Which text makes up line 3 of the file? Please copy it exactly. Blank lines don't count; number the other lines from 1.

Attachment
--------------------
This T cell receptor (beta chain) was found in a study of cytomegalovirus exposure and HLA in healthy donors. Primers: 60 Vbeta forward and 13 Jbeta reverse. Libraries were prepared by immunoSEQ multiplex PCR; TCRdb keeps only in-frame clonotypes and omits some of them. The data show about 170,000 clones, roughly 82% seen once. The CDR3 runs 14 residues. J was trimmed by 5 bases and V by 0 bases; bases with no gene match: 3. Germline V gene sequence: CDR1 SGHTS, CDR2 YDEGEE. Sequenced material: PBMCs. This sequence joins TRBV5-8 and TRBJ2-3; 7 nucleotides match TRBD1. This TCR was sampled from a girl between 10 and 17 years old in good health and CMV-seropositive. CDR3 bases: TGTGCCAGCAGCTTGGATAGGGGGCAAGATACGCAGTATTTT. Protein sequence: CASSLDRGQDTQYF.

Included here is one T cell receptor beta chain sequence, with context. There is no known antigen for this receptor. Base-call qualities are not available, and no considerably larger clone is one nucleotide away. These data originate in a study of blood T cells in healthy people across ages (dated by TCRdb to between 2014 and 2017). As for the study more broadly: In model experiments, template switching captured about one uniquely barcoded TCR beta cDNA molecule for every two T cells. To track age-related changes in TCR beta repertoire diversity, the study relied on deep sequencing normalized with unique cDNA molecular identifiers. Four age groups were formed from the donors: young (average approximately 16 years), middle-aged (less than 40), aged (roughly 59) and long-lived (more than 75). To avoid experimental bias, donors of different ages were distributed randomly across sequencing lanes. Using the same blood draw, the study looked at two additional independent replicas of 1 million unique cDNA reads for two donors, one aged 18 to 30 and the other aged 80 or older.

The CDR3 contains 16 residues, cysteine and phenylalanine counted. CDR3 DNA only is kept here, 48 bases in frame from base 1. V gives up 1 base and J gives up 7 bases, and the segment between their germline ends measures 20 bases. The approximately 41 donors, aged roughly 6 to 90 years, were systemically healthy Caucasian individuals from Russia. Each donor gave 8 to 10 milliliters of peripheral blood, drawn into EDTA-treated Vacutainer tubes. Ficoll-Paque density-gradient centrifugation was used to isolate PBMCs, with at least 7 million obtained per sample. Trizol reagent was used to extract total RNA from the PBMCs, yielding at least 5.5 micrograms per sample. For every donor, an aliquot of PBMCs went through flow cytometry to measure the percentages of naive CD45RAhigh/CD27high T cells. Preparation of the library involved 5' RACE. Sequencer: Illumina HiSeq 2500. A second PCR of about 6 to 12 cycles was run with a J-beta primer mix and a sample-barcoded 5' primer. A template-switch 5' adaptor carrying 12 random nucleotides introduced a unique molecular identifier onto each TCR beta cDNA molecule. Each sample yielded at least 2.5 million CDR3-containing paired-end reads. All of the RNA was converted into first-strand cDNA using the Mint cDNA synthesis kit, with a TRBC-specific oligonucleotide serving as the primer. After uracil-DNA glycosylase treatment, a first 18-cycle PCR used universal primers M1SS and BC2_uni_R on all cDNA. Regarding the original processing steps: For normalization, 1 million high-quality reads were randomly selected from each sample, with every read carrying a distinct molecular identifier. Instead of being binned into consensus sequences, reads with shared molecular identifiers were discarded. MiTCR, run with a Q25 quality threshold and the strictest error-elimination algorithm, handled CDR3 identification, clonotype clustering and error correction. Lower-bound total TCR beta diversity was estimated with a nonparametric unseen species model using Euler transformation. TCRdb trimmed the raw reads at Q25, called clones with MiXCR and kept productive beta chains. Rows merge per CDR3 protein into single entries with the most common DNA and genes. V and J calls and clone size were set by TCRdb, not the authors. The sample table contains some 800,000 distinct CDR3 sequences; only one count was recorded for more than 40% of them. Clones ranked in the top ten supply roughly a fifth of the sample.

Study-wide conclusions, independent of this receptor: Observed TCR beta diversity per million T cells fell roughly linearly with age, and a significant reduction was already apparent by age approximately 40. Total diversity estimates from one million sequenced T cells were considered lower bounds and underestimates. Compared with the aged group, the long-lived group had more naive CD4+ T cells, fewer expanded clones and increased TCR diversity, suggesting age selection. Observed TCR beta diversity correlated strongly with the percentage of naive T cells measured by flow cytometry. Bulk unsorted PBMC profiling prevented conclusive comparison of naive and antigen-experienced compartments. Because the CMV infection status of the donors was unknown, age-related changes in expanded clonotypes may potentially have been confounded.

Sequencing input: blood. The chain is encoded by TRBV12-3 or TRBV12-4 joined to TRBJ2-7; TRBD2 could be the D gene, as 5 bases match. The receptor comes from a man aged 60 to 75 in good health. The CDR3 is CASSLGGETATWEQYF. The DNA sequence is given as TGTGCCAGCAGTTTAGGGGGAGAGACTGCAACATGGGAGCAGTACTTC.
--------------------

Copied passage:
The CDR3 contains 16 residues, cysteine and phenylalanine counted. CDR3 DNA only is kept here, 48 bases in frame from base 1. V gives up 1 base and J gives up 7 bases, and the segment between their germline ends measures 20 bases. The approximately 41 donors, aged roughly 6 to 90 years, were systemically healthy Caucasian individuals from Russia. Each donor gave 8 to 10 milliliters of peripheral blood, drawn into EDTA-treated Vacutainer tubes. Ficoll-Paque density-gradient centrifugation was used to isolate PBMCs, with at least 7 million obtained per sample. Trizol reagent was used to extract total RNA from the PBMCs, yielding at least 5.5 micrograms per sample. For every donor, an aliquot of PBMCs went through flow cytometry to measure the percentages of naive CD45RAhigh/CD27high T cells. Preparation of the library involved 5' RACE. Sequencer: Illumina HiSeq 2500. A second PCR of about 6 to 12 cycles was run with a J-beta primer mix and a sample-barcoded 5' primer. A template-switch 5' adaptor carrying 12 random nucleotides introduced a unique molecular identifier onto each TCR beta cDNA molecule. Each sample yielded at least 2.5 million CDR3-containing paired-end reads. All of the RNA was converted into first-strand cDNA using the Mint cDNA synthesis kit, with a TRBC-specific oligonucleotide serving as the primer. After uracil-DNA glycosylase treatment, a first 18-cycle PCR used universal primers M1SS and BC2_uni_R on all cDNA. Regarding the original processing steps: For normalization, 1 million high-quality reads were randomly selected from each sample, with every read carrying a distinct molecular identifier. Instead of being binned into consensus sequences, reads with shared molecular identifiers were discarded. MiTCR, run with a Q25 quality threshold and the strictest error-elimination algorithm, handled CDR3 identification, clonotype clustering and error correction. Lower-bound total TCR beta diversity was estimated with a nonparametric unseen species model using Euler transformation. TCRdb trimmed the raw reads at Q25, called clones with MiXCR and kept productive beta chains. Rows merge per CDR3 protein into single entries with the most common DNA and genes. V and J calls and clone size were set by TCRdb, not the authors. The sample table contains some 800,000 distinct CDR3 sequences; only one count was recorded for more than 40% of them. Clones ranked in the top ten supply roughly a fifth of the sample.